Education ministry urged to prioritise and develop ECD classes
Senators have urged the Ministry of Primary and Secondary Education to prioritise the construction of school infrastructure and recruitment of teachers for Early Childhood Development (ECD) learning.
This follows the realisation that Zimbabwe has a national ECD policy that requires primary schools to offer at least two early childhood classes for children aged three to five years, but that a lack of resources and infrastructure is impeding its growth.
During the ninth order reading of the motion on the construction of school infrastructure and recruitment of teachers for ECD learning at the Senate on Wednesday, senators noted that ECD classes faced a myriad of challenges such as inadequate funding, shortage of classrooms, Information Communication Technology (ICT) equipment, teachers and reading material amongst other challenges.
“You will notice that in urban centers, a child who is not even in grade zero can play around with electric gadgets but those in rural areas, even those in secondary schools are not familiar with technology. So, I think the issue of electricity should be addressed,” said Senator, Chief Fortune Charumbira, who noted that there was a huge gap between rural and urban areas over provision of electricity.
Chief Charumbira said another challenge that hampers the idea of early childhood learning is a broken family setup.
“If the parents are separated or if parents work far away and children are being looked after by relatives or workers, this is another issue which should be looked into seriously because there is noone who is taking much care of these children,” he said.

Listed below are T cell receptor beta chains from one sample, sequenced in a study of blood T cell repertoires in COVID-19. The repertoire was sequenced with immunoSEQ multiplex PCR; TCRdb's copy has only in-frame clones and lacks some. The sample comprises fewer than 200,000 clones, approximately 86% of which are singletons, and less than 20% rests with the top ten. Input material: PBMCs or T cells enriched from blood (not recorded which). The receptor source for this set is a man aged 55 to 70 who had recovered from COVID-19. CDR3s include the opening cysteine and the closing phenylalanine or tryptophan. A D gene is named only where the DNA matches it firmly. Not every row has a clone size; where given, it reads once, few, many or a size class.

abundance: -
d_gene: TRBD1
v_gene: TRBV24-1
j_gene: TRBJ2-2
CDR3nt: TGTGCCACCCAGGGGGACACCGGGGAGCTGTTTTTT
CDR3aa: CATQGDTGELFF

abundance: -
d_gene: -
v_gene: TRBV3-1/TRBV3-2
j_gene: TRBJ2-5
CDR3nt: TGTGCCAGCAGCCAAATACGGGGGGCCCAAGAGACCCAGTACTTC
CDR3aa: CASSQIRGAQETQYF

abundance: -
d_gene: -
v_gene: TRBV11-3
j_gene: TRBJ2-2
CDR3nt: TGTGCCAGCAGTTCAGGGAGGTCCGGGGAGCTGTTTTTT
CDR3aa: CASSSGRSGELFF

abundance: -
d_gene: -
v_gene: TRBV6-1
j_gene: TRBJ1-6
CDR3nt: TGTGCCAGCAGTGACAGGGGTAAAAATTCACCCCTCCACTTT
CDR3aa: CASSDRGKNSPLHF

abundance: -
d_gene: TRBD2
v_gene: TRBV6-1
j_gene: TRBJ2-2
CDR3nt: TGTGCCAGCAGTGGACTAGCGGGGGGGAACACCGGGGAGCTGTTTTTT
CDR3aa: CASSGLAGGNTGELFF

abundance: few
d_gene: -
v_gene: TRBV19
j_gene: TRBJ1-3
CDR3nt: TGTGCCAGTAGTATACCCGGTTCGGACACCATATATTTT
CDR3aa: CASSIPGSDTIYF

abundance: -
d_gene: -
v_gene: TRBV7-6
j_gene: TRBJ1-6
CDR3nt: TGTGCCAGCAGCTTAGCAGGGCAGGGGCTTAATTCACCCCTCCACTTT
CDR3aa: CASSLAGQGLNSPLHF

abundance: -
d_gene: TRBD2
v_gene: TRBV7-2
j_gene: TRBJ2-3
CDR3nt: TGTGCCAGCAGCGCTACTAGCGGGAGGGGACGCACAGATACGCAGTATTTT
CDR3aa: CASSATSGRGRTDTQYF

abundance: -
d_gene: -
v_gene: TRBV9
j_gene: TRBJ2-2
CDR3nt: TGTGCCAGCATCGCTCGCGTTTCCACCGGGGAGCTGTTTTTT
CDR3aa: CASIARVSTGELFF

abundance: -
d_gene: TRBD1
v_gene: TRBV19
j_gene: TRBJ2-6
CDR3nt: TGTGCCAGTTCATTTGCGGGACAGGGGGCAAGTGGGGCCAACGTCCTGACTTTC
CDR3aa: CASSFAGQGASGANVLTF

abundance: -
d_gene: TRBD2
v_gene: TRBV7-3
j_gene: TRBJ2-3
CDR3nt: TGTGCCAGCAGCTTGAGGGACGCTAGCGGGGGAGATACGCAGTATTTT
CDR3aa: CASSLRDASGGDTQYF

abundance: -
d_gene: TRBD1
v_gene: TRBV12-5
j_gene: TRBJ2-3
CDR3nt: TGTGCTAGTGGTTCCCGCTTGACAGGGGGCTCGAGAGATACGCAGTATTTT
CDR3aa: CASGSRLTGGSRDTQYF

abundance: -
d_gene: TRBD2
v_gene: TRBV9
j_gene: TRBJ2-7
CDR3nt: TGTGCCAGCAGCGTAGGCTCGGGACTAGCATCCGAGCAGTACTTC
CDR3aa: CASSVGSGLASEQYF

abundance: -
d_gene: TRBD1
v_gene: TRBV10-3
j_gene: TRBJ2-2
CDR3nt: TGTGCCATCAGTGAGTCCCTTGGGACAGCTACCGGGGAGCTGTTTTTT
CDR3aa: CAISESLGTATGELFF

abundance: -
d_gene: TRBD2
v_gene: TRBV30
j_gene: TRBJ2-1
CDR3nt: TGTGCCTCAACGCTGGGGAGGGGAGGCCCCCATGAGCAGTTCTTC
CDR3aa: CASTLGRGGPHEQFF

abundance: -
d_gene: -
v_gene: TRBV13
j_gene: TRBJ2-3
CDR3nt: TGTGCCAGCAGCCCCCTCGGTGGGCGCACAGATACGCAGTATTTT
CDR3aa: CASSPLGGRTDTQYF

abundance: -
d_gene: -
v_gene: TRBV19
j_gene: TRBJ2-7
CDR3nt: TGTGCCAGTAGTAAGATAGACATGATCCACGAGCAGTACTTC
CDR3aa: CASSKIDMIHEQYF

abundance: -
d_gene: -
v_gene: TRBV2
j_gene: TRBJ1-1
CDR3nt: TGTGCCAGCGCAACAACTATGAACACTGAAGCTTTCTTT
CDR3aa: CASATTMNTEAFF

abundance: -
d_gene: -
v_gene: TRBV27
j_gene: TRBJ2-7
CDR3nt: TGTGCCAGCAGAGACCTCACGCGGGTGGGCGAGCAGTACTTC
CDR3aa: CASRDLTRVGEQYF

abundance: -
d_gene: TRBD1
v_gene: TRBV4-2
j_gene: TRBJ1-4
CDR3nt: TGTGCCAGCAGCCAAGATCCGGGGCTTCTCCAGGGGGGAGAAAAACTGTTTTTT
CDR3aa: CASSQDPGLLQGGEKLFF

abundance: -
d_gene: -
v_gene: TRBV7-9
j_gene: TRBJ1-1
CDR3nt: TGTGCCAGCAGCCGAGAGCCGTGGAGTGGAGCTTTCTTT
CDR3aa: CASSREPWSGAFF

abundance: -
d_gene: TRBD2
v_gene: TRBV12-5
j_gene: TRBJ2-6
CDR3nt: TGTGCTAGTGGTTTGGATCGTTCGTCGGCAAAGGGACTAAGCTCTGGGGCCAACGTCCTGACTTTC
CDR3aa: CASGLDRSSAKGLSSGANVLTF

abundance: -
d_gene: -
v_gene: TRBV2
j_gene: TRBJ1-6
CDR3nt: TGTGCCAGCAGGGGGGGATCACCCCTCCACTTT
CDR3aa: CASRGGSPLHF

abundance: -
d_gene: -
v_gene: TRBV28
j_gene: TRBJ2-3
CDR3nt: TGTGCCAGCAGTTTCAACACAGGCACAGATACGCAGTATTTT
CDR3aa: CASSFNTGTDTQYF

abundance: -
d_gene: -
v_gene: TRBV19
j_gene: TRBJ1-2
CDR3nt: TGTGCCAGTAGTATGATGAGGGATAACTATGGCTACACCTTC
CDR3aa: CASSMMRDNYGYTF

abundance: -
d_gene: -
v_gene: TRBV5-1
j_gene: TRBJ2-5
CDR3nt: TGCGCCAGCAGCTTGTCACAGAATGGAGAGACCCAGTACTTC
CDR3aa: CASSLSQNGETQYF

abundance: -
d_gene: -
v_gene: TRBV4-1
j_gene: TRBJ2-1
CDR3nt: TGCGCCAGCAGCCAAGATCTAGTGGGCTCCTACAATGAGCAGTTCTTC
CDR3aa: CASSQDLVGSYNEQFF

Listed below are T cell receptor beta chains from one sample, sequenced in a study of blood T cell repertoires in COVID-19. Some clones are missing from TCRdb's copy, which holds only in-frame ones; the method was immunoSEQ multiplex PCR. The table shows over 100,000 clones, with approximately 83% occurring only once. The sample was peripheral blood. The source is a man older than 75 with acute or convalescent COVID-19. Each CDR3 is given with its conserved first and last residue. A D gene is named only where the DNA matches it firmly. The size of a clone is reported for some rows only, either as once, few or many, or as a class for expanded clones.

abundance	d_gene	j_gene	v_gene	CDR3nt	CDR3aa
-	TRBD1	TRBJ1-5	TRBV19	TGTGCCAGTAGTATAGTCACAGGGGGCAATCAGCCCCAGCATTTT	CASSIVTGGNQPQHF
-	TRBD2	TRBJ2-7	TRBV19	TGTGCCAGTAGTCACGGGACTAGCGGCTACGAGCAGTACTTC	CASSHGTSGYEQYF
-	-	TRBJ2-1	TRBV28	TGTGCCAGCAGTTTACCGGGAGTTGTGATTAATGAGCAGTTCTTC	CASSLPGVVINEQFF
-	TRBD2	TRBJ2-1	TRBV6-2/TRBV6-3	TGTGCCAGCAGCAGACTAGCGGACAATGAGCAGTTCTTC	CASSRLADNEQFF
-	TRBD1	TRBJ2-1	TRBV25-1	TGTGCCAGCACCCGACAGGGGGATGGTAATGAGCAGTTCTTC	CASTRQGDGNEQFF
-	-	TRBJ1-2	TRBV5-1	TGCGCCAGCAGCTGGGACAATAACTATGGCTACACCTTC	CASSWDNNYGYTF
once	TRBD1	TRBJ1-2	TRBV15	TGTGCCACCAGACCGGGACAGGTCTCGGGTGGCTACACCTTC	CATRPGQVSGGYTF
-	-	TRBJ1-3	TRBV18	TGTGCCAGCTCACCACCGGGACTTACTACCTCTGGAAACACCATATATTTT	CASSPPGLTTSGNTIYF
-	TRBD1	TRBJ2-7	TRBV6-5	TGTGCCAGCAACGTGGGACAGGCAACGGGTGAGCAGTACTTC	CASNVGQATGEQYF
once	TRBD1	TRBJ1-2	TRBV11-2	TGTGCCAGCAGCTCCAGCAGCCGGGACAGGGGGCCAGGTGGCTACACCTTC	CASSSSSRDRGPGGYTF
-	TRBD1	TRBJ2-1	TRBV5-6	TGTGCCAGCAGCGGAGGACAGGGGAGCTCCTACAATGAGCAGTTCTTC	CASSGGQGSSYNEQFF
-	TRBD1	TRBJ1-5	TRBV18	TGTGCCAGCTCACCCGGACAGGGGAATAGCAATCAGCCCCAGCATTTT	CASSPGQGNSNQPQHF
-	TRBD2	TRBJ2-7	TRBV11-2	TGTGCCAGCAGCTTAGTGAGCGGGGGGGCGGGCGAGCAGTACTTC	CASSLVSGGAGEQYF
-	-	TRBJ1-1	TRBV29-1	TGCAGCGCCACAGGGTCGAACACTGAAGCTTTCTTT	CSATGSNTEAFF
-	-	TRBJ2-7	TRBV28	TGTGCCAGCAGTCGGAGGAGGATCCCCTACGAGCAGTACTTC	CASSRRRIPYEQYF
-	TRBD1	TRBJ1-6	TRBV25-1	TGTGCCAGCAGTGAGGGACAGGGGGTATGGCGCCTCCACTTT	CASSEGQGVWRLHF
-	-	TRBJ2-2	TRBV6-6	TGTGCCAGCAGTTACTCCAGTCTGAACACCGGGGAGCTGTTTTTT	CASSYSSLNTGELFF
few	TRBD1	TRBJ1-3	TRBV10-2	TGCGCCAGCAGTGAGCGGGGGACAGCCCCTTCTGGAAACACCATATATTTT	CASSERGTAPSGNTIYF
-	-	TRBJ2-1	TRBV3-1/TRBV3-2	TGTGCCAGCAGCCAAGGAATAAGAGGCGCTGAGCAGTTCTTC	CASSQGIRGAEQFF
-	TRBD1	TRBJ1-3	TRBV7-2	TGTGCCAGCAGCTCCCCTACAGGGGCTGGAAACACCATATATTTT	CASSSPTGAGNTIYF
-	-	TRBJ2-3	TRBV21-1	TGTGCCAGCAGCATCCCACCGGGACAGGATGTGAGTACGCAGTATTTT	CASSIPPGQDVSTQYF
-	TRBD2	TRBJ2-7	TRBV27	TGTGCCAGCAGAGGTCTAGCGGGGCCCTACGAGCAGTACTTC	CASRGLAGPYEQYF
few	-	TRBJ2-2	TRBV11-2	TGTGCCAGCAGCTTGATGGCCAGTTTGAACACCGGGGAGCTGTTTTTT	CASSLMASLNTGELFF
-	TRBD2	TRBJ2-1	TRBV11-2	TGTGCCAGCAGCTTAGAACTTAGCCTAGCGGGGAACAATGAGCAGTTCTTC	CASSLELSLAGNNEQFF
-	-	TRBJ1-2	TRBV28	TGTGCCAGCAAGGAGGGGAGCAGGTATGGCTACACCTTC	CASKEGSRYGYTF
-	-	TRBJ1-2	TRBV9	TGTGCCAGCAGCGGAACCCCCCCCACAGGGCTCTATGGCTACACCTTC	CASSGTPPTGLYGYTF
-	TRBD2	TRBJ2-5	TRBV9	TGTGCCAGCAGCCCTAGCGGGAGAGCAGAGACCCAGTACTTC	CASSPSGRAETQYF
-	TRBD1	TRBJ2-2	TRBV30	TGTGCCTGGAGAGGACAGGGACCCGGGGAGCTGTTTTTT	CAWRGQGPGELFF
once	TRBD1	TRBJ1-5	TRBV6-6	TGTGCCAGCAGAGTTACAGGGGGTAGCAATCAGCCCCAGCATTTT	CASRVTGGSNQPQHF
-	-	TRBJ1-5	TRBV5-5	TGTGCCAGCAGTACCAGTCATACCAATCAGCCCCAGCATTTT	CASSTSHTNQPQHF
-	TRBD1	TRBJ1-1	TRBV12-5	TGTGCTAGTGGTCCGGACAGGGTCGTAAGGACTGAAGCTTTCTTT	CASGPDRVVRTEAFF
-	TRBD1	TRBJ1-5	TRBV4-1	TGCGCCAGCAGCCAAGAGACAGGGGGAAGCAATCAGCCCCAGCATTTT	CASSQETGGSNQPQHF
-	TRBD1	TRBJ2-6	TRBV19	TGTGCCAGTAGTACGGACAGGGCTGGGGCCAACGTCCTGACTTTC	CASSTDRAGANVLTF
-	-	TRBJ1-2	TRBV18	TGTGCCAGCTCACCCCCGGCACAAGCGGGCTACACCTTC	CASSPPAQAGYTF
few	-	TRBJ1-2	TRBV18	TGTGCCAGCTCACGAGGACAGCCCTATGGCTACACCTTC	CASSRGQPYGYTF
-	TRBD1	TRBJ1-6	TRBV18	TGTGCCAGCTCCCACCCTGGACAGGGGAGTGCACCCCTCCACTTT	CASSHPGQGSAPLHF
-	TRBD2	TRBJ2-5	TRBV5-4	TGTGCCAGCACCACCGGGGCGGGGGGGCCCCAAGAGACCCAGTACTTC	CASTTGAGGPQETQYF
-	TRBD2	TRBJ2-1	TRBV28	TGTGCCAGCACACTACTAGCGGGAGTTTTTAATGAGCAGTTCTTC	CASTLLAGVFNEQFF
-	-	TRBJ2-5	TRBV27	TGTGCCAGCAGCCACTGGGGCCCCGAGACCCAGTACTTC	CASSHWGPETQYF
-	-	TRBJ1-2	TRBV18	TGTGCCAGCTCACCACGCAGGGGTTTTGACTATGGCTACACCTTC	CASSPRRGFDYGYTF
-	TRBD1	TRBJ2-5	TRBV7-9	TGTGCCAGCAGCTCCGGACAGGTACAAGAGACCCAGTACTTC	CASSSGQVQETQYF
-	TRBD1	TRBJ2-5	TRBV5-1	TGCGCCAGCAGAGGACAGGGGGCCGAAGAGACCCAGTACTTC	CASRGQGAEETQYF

“If parents are also divorced and they are not staying together, you will find that for a woman to take the child to school and monitor them as well will be a struggle. Those children’s start is not very good, which means that when they go forward up to Grade seven to secondary level, they will lag behind.”
Senator Dorothy Mabika added that the Ministry of Finance and Economic Development should provide adequate financial resources for ECD programmes, as these were important in laying the foundation for children through education.
“Education is a right for every citizen and permanent resident in Zimbabwe; the State, through reasonable legislative and other measures, must ensure that education is progressively available and accessible even to adults as constitutionally obligated,” said Mabika.